Naturally, increased robotic automation has implications for retail jobs. While some roles become redundant, new types of jobs are also being created to manage and maintain these automated systems. Skill requirements are evolving as well, with a greater emphasis on technical competencies. Cashier roles especially have significantly declined due to self-checkout kiosks and apps. However, growing demand for technical support staff, robot programmers and data analysts means that the number of overall jobs is not decreasing drastically in most cases. Some experts predict that automation may eliminate up to 30% of existing retail roles in the long run but also enable the creation of new rewarding career opportunities.

Customer Responses to Shopping with Robots

Surveys suggest that customers have generally positive impressions of robots fulfilling utilitarian jobs like product locating, inventory checks or deliveries that save time. However, they still prefer personal guidance for complex tasks like payments or recommendations from human associates they can interact with. Retailers need to carefully consider what applications are suitable for robotic assistance versus direct human engagement. Cultural differences also factor in – while Japanese consumers seem very open to shopping companion robots, some Western customers still find the idea intrusive or impersonal. Overall familiarity and education can alleviate privacy or job replacement concerns regarding retail robotics over time.

The Future of Retail Automation

Looking ahead, robotics technologies will further penetrate retail environments. Advancements in areas like computer vision, AI, and mobility will enable robots to take on more complex jobs involving decision making, logistics coordination and personal interactions. Experts anticipate a growing for collaborative robots that can work alongside human employees safely. Self-driving vehicles may deliver shipments between warehouses, while delivery drones speed up last-mile transportation of purchases. Miniature drones and bots may one day roam store aisles to answer questions or fetch out-of-stock items on demand. Increased automation could help retail adapt to trends like rising wages, labor shortages and growing fulfillment complexities in the online channel. While it may disrupt some traditional jobs, it also brings new opportunities for the industry and its workforce to evolve in this digital era.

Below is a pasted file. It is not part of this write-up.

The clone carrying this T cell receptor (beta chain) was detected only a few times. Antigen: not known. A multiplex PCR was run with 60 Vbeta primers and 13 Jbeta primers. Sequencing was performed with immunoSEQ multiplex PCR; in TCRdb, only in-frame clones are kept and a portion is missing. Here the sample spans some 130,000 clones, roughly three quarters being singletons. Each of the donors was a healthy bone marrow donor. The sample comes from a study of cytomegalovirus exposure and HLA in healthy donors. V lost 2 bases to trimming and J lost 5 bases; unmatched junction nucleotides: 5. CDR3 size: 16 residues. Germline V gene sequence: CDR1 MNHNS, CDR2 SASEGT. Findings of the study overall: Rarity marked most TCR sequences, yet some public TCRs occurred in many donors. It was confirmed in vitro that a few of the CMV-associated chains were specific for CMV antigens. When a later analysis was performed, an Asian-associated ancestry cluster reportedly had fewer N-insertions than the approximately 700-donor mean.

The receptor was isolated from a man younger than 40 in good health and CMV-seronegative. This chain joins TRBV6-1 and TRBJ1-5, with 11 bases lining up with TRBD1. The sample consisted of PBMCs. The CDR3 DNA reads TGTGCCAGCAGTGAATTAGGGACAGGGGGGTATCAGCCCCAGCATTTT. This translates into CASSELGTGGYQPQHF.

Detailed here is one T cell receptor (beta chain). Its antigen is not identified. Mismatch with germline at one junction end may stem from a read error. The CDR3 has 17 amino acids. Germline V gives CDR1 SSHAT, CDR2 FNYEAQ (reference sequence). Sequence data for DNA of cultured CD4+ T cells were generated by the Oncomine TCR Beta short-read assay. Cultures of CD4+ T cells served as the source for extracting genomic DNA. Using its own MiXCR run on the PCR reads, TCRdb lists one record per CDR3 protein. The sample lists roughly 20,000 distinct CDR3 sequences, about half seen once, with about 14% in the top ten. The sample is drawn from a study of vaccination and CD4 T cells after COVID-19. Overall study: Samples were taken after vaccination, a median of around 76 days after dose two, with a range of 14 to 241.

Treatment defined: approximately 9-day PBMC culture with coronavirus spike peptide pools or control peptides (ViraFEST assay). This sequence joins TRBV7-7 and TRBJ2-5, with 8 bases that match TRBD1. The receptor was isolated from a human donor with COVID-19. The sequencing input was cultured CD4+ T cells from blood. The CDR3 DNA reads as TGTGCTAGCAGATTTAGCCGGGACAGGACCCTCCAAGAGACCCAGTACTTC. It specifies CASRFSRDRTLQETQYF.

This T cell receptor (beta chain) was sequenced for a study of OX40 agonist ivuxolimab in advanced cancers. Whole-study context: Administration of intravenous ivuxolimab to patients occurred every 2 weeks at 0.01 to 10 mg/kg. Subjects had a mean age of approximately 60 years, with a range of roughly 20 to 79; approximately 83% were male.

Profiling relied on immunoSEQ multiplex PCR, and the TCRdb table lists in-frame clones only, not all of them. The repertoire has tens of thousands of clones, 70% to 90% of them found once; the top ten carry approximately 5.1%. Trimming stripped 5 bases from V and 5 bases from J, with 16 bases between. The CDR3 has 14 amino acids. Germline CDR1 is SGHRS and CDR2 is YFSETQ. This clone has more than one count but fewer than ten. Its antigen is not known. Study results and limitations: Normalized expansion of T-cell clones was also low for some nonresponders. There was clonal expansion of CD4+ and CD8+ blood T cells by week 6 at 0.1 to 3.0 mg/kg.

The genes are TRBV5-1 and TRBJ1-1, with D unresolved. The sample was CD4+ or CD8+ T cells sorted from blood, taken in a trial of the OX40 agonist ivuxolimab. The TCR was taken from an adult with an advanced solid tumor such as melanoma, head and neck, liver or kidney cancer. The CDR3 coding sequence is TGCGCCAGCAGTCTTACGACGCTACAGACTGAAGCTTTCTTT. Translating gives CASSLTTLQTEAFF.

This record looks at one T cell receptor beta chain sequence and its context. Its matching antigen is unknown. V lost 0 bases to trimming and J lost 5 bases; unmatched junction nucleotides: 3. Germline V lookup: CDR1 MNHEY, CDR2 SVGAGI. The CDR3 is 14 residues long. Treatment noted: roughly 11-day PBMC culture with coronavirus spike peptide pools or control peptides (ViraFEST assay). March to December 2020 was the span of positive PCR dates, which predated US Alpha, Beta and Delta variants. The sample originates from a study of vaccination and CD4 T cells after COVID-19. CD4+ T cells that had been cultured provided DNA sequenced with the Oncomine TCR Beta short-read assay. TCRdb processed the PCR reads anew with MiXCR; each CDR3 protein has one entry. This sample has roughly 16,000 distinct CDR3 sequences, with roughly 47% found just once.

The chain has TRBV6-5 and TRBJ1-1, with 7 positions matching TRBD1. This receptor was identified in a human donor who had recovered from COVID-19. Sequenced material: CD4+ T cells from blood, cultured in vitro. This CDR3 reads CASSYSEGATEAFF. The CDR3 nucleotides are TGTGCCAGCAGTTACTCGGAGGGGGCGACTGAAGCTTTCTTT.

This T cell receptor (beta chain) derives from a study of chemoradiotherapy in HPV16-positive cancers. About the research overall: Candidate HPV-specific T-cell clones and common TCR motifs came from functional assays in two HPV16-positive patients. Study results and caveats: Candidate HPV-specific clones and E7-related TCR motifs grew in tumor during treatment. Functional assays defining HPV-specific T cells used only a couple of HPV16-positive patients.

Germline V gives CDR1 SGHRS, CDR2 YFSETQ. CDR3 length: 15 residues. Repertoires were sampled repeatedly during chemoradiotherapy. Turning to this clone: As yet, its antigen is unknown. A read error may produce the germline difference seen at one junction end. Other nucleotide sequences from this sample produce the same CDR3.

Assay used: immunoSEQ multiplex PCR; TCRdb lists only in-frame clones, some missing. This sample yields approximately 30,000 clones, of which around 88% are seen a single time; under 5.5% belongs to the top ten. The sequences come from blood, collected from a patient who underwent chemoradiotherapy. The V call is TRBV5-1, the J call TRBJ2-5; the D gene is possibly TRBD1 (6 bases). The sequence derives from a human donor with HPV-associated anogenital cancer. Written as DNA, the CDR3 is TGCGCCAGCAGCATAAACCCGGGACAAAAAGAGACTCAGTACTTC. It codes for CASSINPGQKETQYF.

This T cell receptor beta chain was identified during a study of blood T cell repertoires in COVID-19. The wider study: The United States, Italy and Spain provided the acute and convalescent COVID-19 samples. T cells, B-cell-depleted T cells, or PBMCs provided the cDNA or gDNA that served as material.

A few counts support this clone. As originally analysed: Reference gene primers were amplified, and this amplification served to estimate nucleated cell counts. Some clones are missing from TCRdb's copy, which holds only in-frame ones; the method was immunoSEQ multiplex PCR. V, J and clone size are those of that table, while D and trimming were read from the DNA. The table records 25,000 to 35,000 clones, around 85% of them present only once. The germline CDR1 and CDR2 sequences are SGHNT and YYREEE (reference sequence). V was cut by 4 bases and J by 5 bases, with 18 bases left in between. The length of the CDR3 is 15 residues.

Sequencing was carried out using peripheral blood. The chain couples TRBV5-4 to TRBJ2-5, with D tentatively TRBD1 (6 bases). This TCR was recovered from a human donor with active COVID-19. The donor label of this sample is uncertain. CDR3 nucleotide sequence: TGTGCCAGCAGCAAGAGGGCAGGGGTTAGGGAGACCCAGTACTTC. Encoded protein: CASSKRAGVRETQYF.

Robotic systems have started augmenting various tasks across the retail value chain from warehouses to sales floors. While still limited to structured environments, they are gradually handling more complex jobs with advancements in enabling technologies. Public perceptions are also shifting as robots become a familiar part of the shopping experience. Both retailers and customers stand to gain many benefits from judicious application of automation in terms of efficiency, cost savings as well as convenience. It will be interesting to see how this transformation evolves in diverse global markets and store formats in the coming years.

*Note:
1. Source: Coherent Market Insights, Public sources, Desk research
2. We have leveraged AI tools to mine information and compile it